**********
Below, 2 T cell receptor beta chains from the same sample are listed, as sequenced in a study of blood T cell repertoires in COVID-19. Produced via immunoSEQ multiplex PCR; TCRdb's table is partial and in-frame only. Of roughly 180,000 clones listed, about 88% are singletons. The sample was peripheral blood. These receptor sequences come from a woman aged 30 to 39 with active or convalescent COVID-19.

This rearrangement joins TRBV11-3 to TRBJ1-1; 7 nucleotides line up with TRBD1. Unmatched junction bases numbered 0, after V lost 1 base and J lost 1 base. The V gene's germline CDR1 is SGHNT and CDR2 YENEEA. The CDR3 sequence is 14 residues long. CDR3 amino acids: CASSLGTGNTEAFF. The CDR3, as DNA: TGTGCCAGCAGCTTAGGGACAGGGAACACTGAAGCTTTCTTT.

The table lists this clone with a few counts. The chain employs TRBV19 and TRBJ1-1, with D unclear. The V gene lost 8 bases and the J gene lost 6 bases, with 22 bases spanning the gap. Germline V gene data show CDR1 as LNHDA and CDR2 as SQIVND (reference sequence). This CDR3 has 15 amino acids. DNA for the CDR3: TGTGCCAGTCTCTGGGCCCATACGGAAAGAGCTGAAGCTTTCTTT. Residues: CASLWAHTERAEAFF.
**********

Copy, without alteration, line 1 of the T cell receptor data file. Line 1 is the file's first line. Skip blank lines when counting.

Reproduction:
Below, 2 T cell receptor beta chains from the same sample are listed, as sequenced in a study of blood T cell repertoires in COVID-19. Produced via immunoSEQ multiplex PCR; TCRdb's table is partial and in-frame only. Of roughly 180,000 clones listed, about 88% are singletons. The sample was peripheral blood. These receptor sequences come from a woman aged 30 to 39 with active or convalescent COVID-19.